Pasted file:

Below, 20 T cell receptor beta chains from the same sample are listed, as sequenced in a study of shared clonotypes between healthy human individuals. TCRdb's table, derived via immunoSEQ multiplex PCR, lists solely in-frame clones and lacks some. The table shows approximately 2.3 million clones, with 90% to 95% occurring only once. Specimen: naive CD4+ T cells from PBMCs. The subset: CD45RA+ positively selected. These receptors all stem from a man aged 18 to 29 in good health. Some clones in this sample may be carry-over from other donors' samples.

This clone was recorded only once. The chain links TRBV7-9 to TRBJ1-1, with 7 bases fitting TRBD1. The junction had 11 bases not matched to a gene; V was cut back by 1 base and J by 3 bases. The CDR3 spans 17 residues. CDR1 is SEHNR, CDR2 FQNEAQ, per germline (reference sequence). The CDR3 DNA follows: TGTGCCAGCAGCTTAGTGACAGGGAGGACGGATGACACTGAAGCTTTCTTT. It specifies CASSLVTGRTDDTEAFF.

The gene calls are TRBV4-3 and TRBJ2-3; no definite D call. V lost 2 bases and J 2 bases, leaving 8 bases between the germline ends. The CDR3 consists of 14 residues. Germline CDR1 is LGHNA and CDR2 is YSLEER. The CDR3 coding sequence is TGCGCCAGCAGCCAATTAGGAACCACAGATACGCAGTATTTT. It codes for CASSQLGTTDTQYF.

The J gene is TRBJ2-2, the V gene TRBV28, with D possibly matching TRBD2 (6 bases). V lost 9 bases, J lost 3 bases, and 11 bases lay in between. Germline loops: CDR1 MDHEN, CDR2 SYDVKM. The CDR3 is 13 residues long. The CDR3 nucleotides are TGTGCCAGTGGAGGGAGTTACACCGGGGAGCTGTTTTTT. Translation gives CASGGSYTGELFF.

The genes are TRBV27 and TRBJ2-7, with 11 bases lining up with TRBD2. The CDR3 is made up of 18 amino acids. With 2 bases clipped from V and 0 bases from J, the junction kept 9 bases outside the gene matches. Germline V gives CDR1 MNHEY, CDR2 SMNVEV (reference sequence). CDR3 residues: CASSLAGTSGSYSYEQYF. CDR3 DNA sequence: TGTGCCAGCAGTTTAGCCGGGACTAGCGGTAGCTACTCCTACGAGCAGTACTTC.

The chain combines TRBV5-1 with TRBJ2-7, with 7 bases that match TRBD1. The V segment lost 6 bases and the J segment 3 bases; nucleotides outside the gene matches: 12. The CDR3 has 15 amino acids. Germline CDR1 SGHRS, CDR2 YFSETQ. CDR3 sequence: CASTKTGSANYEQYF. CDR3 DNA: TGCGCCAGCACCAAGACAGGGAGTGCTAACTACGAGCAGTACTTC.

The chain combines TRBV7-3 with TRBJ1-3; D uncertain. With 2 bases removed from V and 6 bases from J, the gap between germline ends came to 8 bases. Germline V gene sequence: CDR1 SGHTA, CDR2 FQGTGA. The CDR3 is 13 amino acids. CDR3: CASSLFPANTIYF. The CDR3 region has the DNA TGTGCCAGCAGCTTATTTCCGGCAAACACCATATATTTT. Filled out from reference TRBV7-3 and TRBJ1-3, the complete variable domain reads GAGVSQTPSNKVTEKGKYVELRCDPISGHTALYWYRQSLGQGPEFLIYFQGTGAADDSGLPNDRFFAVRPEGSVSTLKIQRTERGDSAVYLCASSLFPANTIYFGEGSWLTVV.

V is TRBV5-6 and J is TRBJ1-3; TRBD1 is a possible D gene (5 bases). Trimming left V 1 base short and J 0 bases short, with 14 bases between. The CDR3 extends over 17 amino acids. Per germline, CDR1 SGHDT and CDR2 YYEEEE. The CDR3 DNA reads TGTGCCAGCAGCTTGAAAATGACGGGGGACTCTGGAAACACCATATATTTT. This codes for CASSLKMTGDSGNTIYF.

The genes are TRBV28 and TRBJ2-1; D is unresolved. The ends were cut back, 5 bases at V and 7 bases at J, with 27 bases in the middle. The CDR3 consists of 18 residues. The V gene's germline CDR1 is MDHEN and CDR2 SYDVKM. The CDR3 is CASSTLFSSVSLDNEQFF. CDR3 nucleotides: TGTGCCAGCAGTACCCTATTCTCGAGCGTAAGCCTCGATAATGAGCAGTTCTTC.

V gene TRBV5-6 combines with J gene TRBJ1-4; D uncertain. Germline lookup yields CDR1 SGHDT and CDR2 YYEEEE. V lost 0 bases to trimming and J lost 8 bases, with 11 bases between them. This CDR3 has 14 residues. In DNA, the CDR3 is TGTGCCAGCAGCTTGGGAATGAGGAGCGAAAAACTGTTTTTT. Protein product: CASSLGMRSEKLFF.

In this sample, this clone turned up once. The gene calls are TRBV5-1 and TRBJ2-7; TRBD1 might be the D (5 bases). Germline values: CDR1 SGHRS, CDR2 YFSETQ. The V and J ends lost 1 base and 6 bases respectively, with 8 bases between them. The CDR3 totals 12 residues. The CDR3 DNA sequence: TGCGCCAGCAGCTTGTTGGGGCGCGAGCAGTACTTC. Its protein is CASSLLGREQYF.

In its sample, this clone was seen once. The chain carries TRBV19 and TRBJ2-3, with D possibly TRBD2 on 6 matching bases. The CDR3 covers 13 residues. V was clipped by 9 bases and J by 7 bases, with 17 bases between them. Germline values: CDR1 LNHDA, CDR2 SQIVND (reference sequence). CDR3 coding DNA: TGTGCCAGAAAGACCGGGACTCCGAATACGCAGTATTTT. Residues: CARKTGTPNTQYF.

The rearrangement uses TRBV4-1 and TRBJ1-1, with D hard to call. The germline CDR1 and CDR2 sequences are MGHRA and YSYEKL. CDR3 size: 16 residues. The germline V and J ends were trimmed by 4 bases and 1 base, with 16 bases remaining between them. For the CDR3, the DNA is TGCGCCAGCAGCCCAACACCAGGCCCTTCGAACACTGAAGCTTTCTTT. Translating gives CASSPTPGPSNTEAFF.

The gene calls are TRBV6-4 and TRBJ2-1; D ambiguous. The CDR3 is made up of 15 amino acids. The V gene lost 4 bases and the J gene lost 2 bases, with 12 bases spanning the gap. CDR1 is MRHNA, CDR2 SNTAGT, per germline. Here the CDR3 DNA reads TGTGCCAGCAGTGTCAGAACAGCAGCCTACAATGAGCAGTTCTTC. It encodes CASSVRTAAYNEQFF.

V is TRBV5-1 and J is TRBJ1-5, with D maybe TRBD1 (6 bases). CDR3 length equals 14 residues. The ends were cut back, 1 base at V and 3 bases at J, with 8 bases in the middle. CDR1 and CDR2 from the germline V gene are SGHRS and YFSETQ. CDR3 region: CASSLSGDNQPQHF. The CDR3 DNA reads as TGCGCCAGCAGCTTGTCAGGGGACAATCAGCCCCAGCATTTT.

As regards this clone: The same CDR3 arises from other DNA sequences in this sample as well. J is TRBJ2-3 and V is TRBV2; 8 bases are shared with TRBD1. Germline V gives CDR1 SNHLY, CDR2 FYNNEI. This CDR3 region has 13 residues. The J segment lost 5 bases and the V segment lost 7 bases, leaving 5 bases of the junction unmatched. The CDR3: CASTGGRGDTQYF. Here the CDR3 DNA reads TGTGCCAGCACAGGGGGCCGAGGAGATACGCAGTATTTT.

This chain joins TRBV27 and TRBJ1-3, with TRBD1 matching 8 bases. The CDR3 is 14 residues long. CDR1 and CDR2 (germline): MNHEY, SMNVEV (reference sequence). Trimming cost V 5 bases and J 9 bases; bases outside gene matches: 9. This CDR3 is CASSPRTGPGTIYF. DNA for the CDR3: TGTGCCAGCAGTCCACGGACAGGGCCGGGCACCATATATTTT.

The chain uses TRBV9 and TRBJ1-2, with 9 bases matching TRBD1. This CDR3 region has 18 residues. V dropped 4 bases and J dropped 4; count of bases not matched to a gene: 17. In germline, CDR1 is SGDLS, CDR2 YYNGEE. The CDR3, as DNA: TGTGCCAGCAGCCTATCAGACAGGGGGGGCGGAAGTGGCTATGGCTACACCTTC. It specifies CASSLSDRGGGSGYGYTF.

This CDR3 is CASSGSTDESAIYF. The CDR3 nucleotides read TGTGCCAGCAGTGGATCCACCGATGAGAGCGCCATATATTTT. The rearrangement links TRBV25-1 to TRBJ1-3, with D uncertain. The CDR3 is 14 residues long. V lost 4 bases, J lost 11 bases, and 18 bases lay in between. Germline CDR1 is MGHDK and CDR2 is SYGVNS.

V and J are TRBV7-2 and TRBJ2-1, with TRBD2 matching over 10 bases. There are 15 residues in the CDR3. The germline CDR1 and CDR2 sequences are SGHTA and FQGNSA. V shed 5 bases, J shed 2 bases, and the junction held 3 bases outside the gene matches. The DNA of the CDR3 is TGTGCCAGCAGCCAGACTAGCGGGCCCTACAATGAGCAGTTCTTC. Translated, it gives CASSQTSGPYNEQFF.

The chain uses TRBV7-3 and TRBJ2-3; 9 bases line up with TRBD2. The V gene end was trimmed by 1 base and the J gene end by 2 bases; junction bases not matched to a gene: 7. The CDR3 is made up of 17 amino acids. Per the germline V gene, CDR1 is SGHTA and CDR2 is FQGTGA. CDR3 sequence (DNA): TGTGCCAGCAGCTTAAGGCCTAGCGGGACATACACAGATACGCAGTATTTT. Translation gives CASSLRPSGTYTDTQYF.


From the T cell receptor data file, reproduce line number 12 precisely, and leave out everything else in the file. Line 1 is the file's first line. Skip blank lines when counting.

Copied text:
In its sample, this clone was seen once. The chain carries TRBV19 and TRBJ2-3, with D possibly TRBD2 on 6 matching bases. The CDR3 covers 13 residues. V was clipped by 9 bases and J by 7 bases, with 17 bases between them. Germline values: CDR1 LNHDA, CDR2 SQIVND (reference sequence). CDR3 coding DNA: TGTGCCAGAAAGACCGGGACTCCGAATACGCAGTATTTT. Residues: CARKTGTPNTQYF.